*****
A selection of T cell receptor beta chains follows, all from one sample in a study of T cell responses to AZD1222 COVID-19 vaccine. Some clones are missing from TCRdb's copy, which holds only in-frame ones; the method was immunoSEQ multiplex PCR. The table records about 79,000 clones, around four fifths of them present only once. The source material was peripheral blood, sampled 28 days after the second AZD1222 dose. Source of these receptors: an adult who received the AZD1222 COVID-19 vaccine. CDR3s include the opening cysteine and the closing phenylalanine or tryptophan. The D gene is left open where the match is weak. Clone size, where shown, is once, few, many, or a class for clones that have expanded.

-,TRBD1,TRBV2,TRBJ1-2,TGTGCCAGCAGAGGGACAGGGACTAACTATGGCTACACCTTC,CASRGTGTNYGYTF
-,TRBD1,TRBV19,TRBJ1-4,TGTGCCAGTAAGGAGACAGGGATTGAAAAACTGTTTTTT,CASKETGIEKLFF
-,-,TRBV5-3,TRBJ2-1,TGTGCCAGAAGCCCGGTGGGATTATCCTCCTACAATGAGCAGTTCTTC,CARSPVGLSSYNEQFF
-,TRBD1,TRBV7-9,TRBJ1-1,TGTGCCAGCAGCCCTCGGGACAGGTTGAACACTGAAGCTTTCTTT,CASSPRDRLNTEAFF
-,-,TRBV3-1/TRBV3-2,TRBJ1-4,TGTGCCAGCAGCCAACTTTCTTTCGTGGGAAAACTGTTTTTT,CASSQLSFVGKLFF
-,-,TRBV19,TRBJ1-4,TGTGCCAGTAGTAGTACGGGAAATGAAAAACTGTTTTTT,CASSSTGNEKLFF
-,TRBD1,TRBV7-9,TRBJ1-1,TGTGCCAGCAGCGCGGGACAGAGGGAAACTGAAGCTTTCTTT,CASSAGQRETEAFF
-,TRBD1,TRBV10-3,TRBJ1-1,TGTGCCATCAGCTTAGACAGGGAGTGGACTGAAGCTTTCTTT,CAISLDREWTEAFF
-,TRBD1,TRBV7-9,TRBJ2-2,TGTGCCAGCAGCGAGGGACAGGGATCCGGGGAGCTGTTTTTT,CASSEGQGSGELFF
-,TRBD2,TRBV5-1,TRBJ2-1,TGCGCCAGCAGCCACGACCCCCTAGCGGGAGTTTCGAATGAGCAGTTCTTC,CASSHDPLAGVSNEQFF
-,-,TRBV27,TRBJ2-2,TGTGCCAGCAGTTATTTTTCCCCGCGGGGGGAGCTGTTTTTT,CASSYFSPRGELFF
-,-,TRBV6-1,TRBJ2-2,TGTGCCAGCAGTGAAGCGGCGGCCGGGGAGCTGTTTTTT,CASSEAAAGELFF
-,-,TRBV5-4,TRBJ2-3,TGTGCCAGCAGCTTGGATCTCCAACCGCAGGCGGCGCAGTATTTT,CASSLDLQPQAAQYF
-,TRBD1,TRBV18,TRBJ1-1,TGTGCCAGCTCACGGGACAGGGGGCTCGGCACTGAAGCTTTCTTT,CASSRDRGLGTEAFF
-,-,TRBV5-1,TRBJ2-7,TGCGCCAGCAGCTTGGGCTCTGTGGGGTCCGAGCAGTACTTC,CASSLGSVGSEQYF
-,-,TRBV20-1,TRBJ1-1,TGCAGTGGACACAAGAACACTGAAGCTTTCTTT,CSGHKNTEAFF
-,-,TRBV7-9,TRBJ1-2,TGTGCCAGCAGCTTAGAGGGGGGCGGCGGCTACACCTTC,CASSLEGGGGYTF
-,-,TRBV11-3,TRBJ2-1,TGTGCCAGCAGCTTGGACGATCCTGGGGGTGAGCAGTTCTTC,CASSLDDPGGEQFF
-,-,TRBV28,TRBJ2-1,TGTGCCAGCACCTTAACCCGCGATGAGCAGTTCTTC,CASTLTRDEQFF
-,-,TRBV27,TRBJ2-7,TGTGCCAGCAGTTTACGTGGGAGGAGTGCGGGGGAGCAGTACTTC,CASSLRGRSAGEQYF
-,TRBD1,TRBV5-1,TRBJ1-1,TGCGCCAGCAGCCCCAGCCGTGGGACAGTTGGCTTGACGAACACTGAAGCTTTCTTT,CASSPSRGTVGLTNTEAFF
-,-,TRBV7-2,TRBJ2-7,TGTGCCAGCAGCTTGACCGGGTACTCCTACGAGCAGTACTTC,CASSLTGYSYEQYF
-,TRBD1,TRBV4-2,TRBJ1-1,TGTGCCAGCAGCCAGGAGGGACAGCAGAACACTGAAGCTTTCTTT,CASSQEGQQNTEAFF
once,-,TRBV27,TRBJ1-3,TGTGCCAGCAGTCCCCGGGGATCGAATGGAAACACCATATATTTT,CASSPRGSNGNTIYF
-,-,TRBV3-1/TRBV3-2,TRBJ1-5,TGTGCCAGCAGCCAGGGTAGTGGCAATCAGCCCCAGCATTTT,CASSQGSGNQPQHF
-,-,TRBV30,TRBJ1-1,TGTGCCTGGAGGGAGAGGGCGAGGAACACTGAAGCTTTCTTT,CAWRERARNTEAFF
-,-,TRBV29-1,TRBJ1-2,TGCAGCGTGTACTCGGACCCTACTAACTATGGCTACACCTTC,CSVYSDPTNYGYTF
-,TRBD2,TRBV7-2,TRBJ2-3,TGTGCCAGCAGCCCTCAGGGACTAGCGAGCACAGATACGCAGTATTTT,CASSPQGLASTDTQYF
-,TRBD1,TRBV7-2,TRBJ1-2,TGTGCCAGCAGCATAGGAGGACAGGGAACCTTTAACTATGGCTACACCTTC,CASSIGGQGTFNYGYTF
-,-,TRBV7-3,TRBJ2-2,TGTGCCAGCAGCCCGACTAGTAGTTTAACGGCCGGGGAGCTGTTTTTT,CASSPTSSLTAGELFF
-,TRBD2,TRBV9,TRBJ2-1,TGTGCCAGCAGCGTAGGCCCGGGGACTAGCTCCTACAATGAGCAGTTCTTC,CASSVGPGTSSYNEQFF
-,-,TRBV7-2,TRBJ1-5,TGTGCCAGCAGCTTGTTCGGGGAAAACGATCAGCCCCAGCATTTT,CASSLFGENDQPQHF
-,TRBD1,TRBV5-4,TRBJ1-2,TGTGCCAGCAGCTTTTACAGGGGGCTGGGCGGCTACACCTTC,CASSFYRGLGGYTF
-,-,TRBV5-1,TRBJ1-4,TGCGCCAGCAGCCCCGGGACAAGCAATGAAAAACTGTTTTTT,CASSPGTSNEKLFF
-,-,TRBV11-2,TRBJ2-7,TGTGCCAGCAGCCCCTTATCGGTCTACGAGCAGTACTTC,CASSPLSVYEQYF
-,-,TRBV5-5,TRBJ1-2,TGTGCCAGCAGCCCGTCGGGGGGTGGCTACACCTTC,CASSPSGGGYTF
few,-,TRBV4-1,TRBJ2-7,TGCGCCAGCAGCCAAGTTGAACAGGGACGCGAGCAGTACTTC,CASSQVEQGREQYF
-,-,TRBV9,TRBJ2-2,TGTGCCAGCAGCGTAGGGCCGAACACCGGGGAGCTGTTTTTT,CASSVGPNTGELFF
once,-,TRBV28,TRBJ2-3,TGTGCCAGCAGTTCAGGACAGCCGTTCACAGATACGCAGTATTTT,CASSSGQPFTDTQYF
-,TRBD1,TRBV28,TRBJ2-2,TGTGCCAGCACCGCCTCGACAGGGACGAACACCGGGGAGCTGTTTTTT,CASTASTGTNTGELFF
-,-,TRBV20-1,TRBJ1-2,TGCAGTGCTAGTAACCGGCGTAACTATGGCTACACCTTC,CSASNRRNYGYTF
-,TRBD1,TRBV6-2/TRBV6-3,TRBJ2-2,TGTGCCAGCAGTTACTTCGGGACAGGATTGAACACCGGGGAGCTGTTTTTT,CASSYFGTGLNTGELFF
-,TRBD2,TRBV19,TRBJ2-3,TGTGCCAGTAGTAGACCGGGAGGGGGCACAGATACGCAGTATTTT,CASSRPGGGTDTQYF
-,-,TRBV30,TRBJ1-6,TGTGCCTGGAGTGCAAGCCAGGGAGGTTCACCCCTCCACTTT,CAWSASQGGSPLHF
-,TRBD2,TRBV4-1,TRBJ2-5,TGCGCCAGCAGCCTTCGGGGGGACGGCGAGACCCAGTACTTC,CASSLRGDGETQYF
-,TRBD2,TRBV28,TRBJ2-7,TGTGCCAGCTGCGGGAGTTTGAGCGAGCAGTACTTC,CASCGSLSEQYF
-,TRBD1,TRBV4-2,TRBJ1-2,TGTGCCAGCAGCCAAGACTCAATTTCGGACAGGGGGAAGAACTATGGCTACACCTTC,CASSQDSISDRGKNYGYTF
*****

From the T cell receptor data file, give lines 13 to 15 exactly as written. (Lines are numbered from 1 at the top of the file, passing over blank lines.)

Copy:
-,-,TRBV6-1,TRBJ2-2,TGTGCCAGCAGTGAAGCGGCGGCCGGGGAGCTGTTTTTT,CASSEAAAGELFF
-,-,TRBV5-4,TRBJ2-3,TGTGCCAGCAGCTTGGATCTCCAACCGCAGGCGGCGCAGTATTTT,CASSLDLQPQAAQYF
-,TRBD1,TRBV18,TRBJ1-1,TGTGCCAGCTCACGGGACAGGGGGCTCGGCACTGAAGCTTTCTTT,CASSRDRGLGTEAFF